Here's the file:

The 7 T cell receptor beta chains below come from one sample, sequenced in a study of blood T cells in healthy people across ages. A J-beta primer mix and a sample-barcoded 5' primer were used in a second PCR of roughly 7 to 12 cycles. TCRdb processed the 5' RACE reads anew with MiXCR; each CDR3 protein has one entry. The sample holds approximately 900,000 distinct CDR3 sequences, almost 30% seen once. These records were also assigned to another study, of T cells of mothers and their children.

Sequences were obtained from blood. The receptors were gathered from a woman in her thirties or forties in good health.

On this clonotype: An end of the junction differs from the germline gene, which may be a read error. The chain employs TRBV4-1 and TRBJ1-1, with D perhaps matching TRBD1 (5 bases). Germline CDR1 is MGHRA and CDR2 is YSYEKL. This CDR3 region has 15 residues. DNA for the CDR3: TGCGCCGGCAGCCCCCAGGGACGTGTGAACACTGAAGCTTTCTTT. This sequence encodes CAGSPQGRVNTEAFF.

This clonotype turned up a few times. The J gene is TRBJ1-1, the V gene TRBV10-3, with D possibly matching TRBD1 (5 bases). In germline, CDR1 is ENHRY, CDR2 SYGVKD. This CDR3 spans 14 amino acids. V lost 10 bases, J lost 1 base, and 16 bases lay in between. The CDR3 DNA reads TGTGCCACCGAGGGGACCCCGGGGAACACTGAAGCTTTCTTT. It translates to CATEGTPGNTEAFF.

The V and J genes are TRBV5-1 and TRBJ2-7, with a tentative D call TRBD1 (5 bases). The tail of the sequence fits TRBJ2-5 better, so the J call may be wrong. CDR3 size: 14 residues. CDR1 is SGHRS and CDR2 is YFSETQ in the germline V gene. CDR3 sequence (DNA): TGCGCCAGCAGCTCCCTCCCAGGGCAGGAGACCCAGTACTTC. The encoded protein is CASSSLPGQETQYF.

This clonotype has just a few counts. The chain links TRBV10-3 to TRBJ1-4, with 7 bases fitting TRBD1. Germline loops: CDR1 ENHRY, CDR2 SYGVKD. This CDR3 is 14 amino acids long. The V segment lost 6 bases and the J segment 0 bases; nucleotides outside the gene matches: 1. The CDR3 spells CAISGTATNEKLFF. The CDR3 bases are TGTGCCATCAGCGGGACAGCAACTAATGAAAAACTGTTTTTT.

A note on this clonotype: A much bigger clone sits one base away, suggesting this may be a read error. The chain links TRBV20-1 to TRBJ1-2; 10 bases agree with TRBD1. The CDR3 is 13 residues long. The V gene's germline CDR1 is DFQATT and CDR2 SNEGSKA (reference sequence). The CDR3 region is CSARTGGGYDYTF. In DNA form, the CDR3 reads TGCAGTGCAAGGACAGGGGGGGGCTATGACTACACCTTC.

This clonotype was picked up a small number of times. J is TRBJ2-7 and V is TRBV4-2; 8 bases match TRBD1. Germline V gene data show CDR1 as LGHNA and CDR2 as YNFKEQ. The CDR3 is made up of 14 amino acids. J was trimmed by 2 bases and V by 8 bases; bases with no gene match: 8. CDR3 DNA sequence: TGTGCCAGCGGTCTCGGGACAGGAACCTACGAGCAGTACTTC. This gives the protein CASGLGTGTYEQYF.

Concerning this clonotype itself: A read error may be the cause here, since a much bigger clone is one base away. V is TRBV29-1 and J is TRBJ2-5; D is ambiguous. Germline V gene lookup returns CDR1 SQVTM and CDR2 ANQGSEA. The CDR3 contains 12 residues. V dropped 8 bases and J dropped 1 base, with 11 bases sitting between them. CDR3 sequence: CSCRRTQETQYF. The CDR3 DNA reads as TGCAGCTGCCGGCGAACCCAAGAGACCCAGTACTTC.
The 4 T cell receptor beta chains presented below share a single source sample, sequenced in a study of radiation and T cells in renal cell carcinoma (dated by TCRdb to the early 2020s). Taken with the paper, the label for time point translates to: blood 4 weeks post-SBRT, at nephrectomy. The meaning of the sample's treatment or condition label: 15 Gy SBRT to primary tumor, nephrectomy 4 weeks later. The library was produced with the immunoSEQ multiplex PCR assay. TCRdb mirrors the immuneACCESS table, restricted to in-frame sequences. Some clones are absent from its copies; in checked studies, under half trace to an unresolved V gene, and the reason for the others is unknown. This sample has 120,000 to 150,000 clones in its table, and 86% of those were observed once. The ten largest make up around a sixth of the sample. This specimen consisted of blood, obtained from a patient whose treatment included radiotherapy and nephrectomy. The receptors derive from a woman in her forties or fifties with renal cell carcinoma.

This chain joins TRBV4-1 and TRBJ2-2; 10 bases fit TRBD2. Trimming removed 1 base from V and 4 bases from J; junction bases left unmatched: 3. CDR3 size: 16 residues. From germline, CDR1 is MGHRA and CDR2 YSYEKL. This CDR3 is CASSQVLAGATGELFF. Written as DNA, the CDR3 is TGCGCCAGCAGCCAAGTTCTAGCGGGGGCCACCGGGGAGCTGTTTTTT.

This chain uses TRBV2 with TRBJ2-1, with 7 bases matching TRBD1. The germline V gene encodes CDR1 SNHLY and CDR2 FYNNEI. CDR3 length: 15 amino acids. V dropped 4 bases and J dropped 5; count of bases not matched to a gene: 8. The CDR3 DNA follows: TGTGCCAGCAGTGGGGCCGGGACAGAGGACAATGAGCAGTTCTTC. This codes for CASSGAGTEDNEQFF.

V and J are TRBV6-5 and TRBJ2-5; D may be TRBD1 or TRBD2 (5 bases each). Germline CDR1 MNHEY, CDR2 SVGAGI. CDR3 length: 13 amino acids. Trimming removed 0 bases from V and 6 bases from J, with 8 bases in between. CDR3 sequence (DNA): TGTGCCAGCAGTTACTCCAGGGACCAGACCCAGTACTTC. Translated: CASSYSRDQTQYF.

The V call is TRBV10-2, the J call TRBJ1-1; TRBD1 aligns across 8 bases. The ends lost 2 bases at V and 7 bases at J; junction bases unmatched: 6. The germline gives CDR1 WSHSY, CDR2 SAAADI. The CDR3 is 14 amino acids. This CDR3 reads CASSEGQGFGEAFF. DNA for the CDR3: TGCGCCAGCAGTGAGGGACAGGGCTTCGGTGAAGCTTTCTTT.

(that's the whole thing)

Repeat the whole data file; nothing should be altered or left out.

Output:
The 7 T cell receptor beta chains below come from one sample, sequenced in a study of blood T cells in healthy people across ages. A J-beta primer mix and a sample-barcoded 5' primer were used in a second PCR of roughly 7 to 12 cycles. TCRdb processed the 5' RACE reads anew with MiXCR; each CDR3 protein has one entry. The sample holds approximately 900,000 distinct CDR3 sequences, almost 30% seen once. These records were also assigned to another study, of T cells of mothers and their children.

Sequences were obtained from blood. The receptors were gathered from a woman in her thirties or forties in good health.

On this clonotype: An end of the junction differs from the germline gene, which may be a read error. The chain employs TRBV4-1 and TRBJ1-1, with D perhaps matching TRBD1 (5 bases). Germline CDR1 is MGHRA and CDR2 is YSYEKL. This CDR3 region has 15 residues. DNA for the CDR3: TGCGCCGGCAGCCCCCAGGGACGTGTGAACACTGAAGCTTTCTTT. This sequence encodes CAGSPQGRVNTEAFF.

This clonotype turned up a few times. The J gene is TRBJ1-1, the V gene TRBV10-3, with D possibly matching TRBD1 (5 bases). In germline, CDR1 is ENHRY, CDR2 SYGVKD. This CDR3 spans 14 amino acids. V lost 10 bases, J lost 1 base, and 16 bases lay in between. The CDR3 DNA reads TGTGCCACCGAGGGGACCCCGGGGAACACTGAAGCTTTCTTT. It translates to CATEGTPGNTEAFF.

The V and J genes are TRBV5-1 and TRBJ2-7, with a tentative D call TRBD1 (5 bases). The tail of the sequence fits TRBJ2-5 better, so the J call may be wrong. CDR3 size: 14 residues. CDR1 is SGHRS and CDR2 is YFSETQ in the germline V gene. CDR3 sequence (DNA): TGCGCCAGCAGCTCCCTCCCAGGGCAGGAGACCCAGTACTTC. The encoded protein is CASSSLPGQETQYF.

This clonotype has just a few counts. The chain links TRBV10-3 to TRBJ1-4, with 7 bases fitting TRBD1. Germline loops: CDR1 ENHRY, CDR2 SYGVKD. This CDR3 is 14 amino acids long. The V segment lost 6 bases and the J segment 0 bases; nucleotides outside the gene matches: 1. The CDR3 spells CAISGTATNEKLFF. The CDR3 bases are TGTGCCATCAGCGGGACAGCAACTAATGAAAAACTGTTTTTT.

A note on this clonotype: A much bigger clone sits one base away, suggesting this may be a read error. The chain links TRBV20-1 to TRBJ1-2; 10 bases agree with TRBD1. The CDR3 is 13 residues long. The V gene's germline CDR1 is DFQATT and CDR2 SNEGSKA (reference sequence). The CDR3 region is CSARTGGGYDYTF. In DNA form, the CDR3 reads TGCAGTGCAAGGACAGGGGGGGGCTATGACTACACCTTC.

This clonotype was picked up a small number of times. J is TRBJ2-7 and V is TRBV4-2; 8 bases match TRBD1. Germline V gene data show CDR1 as LGHNA and CDR2 as YNFKEQ. The CDR3 is made up of 14 amino acids. J was trimmed by 2 bases and V by 8 bases; bases with no gene match: 8. CDR3 DNA sequence: TGTGCCAGCGGTCTCGGGACAGGAACCTACGAGCAGTACTTC. This gives the protein CASGLGTGTYEQYF.

Concerning this clonotype itself: A read error may be the cause here, since a much bigger clone is one base away. V is TRBV29-1 and J is TRBJ2-5; D is ambiguous. Germline V gene lookup returns CDR1 SQVTM and CDR2 ANQGSEA. The CDR3 contains 12 residues. V dropped 8 bases and J dropped 1 base, with 11 bases sitting between them. CDR3 sequence: CSCRRTQETQYF. The CDR3 DNA reads as TGCAGCTGCCGGCGAACCCAAGAGACCCAGTACTTC.
The 4 T cell receptor beta chains presented below share a single source sample, sequenced in a study of radiation and T cells in renal cell carcinoma (dated by TCRdb to the early 2020s). Taken with the paper, the label for time point translates to: blood 4 weeks post-SBRT, at nephrectomy. The meaning of the sample's treatment or condition label: 15 Gy SBRT to primary tumor, nephrectomy 4 weeks later. The library was produced with the immunoSEQ multiplex PCR assay. TCRdb mirrors the immuneACCESS table, restricted to in-frame sequences. Some clones are absent from its copies; in checked studies, under half trace to an unresolved V gene, and the reason for the others is unknown. This sample has 120,000 to 150,000 clones in its table, and 86% of those were observed once. The ten largest make up around a sixth of the sample. This specimen consisted of blood, obtained from a patient whose treatment included radiotherapy and nephrectomy. The receptors derive from a woman in her forties or fifties with renal cell carcinoma.

This chain joins TRBV4-1 and TRBJ2-2; 10 bases fit TRBD2. Trimming removed 1 base from V and 4 bases from J; junction bases left unmatched: 3. CDR3 size: 16 residues. From germline, CDR1 is MGHRA and CDR2 YSYEKL. This CDR3 is CASSQVLAGATGELFF. Written as DNA, the CDR3 is TGCGCCAGCAGCCAAGTTCTAGCGGGGGCCACCGGGGAGCTGTTTTTT.

This chain uses TRBV2 with TRBJ2-1, with 7 bases matching TRBD1. The germline V gene encodes CDR1 SNHLY and CDR2 FYNNEI. CDR3 length: 15 amino acids. V dropped 4 bases and J dropped 5; count of bases not matched to a gene: 8. The CDR3 DNA follows: TGTGCCAGCAGTGGGGCCGGGACAGAGGACAATGAGCAGTTCTTC. This codes for CASSGAGTEDNEQFF.

V and J are TRBV6-5 and TRBJ2-5; D may be TRBD1 or TRBD2 (5 bases each). Germline CDR1 MNHEY, CDR2 SVGAGI. CDR3 length: 13 amino acids. Trimming removed 0 bases from V and 6 bases from J, with 8 bases in between. CDR3 sequence (DNA): TGTGCCAGCAGTTACTCCAGGGACCAGACCCAGTACTTC. Translated: CASSYSRDQTQYF.

The V call is TRBV10-2, the J call TRBJ1-1; TRBD1 aligns across 8 bases. The ends lost 2 bases at V and 7 bases at J; junction bases unmatched: 6. The germline gives CDR1 WSHSY, CDR2 SAAADI. The CDR3 is 14 amino acids. This CDR3 reads CASSEGQGFGEAFF. DNA for the CDR3: TGCGCCAGCAGTGAGGGACAGGGCTTCGGTGAAGCTTTCTTT.